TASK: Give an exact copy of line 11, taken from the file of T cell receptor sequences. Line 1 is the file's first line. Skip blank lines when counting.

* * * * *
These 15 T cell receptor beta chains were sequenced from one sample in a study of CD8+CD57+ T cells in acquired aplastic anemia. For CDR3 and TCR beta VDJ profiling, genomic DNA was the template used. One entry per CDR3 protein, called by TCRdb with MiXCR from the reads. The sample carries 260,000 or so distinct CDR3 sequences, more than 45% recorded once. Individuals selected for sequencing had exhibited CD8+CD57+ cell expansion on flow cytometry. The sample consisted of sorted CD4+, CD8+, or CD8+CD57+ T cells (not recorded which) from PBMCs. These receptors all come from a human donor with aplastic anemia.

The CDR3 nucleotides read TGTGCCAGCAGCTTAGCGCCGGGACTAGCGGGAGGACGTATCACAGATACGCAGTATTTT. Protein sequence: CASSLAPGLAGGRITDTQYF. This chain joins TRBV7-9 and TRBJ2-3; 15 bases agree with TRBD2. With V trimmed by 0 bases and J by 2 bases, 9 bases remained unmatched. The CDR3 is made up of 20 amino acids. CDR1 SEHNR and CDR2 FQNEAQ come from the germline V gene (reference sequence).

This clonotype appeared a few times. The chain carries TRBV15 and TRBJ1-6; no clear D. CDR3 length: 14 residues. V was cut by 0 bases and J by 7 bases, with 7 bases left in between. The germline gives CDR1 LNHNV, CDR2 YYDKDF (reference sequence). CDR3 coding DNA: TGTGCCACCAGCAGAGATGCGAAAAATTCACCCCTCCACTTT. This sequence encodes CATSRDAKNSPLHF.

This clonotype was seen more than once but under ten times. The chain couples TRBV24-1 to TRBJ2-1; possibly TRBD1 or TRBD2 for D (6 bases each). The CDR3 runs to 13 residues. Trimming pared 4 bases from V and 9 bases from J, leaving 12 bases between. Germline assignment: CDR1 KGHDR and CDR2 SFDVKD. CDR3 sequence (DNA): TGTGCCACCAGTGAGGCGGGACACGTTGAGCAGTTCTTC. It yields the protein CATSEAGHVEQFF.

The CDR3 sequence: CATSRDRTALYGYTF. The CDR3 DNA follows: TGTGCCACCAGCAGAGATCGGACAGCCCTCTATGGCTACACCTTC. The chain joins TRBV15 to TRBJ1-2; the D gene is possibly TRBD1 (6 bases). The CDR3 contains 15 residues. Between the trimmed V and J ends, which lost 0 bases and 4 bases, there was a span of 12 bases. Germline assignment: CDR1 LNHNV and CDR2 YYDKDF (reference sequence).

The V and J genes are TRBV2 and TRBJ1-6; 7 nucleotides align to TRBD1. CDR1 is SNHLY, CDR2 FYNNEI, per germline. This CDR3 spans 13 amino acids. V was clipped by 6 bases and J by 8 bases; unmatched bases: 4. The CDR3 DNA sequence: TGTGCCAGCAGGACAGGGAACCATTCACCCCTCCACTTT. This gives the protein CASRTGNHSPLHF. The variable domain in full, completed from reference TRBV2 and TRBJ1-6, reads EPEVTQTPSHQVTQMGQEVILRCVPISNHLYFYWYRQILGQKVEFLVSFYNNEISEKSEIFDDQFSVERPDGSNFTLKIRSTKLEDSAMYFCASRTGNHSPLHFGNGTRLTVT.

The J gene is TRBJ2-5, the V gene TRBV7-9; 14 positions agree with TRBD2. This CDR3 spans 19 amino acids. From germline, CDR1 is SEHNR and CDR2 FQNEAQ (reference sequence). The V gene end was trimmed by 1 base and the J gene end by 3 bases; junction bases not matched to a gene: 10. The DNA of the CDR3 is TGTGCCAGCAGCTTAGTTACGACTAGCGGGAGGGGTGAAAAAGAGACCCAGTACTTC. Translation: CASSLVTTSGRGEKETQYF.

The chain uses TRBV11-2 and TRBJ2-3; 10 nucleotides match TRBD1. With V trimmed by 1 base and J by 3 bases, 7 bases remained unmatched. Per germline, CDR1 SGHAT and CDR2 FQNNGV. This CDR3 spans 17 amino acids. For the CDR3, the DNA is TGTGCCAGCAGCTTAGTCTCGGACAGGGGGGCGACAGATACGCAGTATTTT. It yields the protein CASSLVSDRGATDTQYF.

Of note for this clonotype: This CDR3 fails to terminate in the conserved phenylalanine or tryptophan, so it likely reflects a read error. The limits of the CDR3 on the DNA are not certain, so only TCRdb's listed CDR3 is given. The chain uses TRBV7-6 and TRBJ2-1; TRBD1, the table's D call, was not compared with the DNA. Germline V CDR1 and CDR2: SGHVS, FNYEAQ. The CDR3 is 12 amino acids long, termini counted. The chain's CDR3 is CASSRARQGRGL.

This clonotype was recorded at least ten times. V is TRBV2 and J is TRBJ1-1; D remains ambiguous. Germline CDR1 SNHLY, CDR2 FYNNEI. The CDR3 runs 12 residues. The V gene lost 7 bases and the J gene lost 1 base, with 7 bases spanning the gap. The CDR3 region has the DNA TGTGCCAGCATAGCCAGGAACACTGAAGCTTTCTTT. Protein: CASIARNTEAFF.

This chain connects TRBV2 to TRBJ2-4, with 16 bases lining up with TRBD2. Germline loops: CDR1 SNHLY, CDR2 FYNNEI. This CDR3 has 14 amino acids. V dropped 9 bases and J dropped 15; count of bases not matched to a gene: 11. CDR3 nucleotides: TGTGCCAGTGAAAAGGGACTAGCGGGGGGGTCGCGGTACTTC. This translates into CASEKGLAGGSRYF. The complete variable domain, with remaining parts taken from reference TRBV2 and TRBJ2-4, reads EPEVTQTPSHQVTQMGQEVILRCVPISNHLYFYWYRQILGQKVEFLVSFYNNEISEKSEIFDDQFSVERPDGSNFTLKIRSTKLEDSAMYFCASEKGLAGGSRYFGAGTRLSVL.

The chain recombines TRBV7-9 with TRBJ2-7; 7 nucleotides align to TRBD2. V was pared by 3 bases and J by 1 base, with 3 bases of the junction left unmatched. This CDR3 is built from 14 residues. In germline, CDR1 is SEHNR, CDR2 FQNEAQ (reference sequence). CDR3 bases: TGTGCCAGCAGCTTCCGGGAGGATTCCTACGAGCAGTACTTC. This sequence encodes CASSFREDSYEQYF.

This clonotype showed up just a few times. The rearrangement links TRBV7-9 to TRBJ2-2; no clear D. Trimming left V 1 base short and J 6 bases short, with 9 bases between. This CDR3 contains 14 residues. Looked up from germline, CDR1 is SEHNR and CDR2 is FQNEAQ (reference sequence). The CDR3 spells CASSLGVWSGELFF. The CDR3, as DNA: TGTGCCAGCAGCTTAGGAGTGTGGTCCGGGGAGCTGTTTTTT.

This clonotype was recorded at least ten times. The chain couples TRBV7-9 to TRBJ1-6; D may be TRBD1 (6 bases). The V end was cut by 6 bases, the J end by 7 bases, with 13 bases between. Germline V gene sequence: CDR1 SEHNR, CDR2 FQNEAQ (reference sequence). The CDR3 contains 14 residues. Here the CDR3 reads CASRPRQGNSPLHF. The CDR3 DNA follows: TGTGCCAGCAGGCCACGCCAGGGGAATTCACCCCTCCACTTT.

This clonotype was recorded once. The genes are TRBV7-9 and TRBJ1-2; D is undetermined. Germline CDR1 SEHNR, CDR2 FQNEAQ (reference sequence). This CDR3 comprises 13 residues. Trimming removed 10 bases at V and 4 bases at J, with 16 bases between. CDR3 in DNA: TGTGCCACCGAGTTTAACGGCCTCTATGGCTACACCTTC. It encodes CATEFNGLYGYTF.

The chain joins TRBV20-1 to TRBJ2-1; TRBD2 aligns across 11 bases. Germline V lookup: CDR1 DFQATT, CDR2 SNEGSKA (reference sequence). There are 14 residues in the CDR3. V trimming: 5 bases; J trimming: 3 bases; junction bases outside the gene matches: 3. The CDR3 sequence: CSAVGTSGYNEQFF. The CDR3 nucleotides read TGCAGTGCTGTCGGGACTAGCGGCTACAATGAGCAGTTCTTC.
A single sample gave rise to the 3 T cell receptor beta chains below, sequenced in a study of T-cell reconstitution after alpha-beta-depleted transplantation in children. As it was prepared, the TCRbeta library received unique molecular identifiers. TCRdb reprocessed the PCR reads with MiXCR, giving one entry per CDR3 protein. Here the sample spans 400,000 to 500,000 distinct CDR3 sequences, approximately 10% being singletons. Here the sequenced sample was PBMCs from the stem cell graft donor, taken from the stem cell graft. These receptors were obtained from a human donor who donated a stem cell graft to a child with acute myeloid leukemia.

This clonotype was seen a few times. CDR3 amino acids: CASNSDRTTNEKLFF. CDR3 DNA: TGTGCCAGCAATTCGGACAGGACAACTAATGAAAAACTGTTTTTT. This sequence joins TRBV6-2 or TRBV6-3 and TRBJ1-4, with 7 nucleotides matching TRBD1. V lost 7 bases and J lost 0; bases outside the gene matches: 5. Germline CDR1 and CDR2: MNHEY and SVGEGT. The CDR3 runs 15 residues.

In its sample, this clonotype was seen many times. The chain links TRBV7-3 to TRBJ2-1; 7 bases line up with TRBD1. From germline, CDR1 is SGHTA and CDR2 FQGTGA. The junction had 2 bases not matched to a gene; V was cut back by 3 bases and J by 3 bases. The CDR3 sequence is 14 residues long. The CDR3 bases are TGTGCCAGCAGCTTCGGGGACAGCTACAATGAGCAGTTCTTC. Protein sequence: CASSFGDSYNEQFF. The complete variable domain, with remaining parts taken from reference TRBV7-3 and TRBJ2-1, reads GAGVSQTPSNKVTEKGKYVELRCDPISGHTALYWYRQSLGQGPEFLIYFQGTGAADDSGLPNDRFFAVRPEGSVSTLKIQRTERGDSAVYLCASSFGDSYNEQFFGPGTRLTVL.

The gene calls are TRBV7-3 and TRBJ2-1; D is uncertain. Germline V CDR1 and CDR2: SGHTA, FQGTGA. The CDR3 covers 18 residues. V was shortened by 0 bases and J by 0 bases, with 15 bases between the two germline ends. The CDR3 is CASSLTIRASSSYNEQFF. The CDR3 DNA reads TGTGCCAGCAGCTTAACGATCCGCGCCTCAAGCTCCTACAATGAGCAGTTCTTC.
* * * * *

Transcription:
This chain connects TRBV2 to TRBJ2-4, with 16 bases lining up with TRBD2. Germline loops: CDR1 SNHLY, CDR2 FYNNEI. This CDR3 has 14 amino acids. V dropped 9 bases and J dropped 15; count of bases not matched to a gene: 11. CDR3 nucleotides: TGTGCCAGTGAAAAGGGACTAGCGGGGGGGTCGCGGTACTTC. This translates into CASEKGLAGGSRYF. The complete variable domain, with remaining parts taken from reference TRBV2 and TRBJ2-4, reads EPEVTQTPSHQVTQMGQEVILRCVPISNHLYFYWYRQILGQKVEFLVSFYNNEISEKSEIFDDQFSVERPDGSNFTLKIRSTKLEDSAMYFCASEKGLAGGSRYFGAGTRLSVL.